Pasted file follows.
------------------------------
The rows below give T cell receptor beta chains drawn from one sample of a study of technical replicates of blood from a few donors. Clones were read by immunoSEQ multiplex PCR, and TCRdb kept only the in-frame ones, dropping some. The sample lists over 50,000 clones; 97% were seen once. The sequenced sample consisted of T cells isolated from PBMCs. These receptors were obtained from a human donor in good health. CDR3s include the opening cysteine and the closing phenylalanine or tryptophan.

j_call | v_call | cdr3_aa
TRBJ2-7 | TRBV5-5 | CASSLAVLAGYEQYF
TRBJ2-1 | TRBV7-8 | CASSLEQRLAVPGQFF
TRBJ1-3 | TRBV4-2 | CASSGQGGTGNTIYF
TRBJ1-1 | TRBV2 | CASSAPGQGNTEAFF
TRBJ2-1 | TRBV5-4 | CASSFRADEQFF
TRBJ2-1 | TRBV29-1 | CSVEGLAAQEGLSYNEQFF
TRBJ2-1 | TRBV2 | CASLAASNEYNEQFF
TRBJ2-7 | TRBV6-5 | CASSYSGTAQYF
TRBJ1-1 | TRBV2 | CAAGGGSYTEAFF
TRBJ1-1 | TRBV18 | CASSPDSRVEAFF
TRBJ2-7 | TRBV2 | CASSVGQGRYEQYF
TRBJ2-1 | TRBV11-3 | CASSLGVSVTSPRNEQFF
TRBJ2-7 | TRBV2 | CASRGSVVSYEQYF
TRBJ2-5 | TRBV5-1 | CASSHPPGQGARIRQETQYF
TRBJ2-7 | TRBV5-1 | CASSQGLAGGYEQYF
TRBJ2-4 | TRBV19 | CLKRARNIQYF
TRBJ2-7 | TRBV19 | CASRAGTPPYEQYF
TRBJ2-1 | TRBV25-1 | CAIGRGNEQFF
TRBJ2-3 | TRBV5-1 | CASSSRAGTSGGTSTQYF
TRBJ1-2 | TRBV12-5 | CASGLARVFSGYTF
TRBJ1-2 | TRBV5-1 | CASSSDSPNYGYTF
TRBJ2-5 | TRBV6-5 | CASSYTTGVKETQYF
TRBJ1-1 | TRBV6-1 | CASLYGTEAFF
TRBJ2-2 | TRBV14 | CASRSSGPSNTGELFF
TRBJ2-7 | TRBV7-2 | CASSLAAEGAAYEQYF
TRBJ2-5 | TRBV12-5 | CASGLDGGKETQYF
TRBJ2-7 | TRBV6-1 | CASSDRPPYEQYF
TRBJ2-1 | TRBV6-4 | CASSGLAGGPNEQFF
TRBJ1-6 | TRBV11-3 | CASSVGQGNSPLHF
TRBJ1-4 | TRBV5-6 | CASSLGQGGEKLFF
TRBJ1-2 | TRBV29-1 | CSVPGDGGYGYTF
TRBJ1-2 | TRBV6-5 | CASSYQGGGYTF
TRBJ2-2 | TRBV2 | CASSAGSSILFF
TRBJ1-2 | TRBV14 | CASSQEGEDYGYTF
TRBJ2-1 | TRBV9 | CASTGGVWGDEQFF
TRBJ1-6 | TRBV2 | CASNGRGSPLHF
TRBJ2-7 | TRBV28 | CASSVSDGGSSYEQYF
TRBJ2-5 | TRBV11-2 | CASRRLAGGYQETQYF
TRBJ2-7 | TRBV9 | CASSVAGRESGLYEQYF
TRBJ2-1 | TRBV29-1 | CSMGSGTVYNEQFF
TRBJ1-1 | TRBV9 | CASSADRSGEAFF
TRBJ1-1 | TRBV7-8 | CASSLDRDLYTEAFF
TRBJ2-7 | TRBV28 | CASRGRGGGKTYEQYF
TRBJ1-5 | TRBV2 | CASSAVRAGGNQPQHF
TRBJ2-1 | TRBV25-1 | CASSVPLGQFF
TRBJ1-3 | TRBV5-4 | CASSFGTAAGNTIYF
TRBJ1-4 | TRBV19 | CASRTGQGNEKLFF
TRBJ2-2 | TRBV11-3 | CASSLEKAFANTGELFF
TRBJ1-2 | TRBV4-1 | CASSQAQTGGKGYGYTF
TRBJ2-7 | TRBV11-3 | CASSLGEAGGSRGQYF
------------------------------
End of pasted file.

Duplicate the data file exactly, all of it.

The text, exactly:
The rows below give T cell receptor beta chains drawn from one sample of a study of technical replicates of blood from a few donors. Clones were read by immunoSEQ multiplex PCR, and TCRdb kept only the in-frame ones, dropping some. The sample lists over 50,000 clones; 97% were seen once. The sequenced sample consisted of T cells isolated from PBMCs. These receptors were obtained from a human donor in good health. CDR3s include the opening cysteine and the closing phenylalanine or tryptophan.

j_call | v_call | cdr3_aa
TRBJ2-7 | TRBV5-5 | CASSLAVLAGYEQYF
TRBJ2-1 | TRBV7-8 | CASSLEQRLAVPGQFF
TRBJ1-3 | TRBV4-2 | CASSGQGGTGNTIYF
TRBJ1-1 | TRBV2 | CASSAPGQGNTEAFF
TRBJ2-1 | TRBV5-4 | CASSFRADEQFF
TRBJ2-1 | TRBV29-1 | CSVEGLAAQEGLSYNEQFF
TRBJ2-1 | TRBV2 | CASLAASNEYNEQFF
TRBJ2-7 | TRBV6-5 | CASSYSGTAQYF
TRBJ1-1 | TRBV2 | CAAGGGSYTEAFF
TRBJ1-1 | TRBV18 | CASSPDSRVEAFF
TRBJ2-7 | TRBV2 | CASSVGQGRYEQYF
TRBJ2-1 | TRBV11-3 | CASSLGVSVTSPRNEQFF
TRBJ2-7 | TRBV2 | CASRGSVVSYEQYF
TRBJ2-5 | TRBV5-1 | CASSHPPGQGARIRQETQYF
TRBJ2-7 | TRBV5-1 | CASSQGLAGGYEQYF
TRBJ2-4 | TRBV19 | CLKRARNIQYF
TRBJ2-7 | TRBV19 | CASRAGTPPYEQYF
TRBJ2-1 | TRBV25-1 | CAIGRGNEQFF
TRBJ2-3 | TRBV5-1 | CASSSRAGTSGGTSTQYF
TRBJ1-2 | TRBV12-5 | CASGLARVFSGYTF
TRBJ1-2 | TRBV5-1 | CASSSDSPNYGYTF
TRBJ2-5 | TRBV6-5 | CASSYTTGVKETQYF
TRBJ1-1 | TRBV6-1 | CASLYGTEAFF
TRBJ2-2 | TRBV14 | CASRSSGPSNTGELFF
TRBJ2-7 | TRBV7-2 | CASSLAAEGAAYEQYF
TRBJ2-5 | TRBV12-5 | CASGLDGGKETQYF
TRBJ2-7 | TRBV6-1 | CASSDRPPYEQYF
TRBJ2-1 | TRBV6-4 | CASSGLAGGPNEQFF
TRBJ1-6 | TRBV11-3 | CASSVGQGNSPLHF
TRBJ1-4 | TRBV5-6 | CASSLGQGGEKLFF
TRBJ1-2 | TRBV29-1 | CSVPGDGGYGYTF
TRBJ1-2 | TRBV6-5 | CASSYQGGGYTF
TRBJ2-2 | TRBV2 | CASSAGSSILFF
TRBJ1-2 | TRBV14 | CASSQEGEDYGYTF
TRBJ2-1 | TRBV9 | CASTGGVWGDEQFF
TRBJ1-6 | TRBV2 | CASNGRGSPLHF
TRBJ2-7 | TRBV28 | CASSVSDGGSSYEQYF
TRBJ2-5 | TRBV11-2 | CASRRLAGGYQETQYF
TRBJ2-7 | TRBV9 | CASSVAGRESGLYEQYF
TRBJ2-1 | TRBV29-1 | CSMGSGTVYNEQFF
TRBJ1-1 | TRBV9 | CASSADRSGEAFF
TRBJ1-1 | TRBV7-8 | CASSLDRDLYTEAFF
TRBJ2-7 | TRBV28 | CASRGRGGGKTYEQYF
TRBJ1-5 | TRBV2 | CASSAVRAGGNQPQHF
TRBJ2-1 | TRBV25-1 | CASSVPLGQFF
TRBJ1-3 | TRBV5-4 | CASSFGTAAGNTIYF
TRBJ1-4 | TRBV19 | CASRTGQGNEKLFF
TRBJ2-2 | TRBV11-3 | CASSLEKAFANTGELFF
TRBJ1-2 | TRBV4-1 | CASSQAQTGGKGYGYTF
TRBJ2-7 | TRBV11-3 | CASSLGEAGGSRGQYF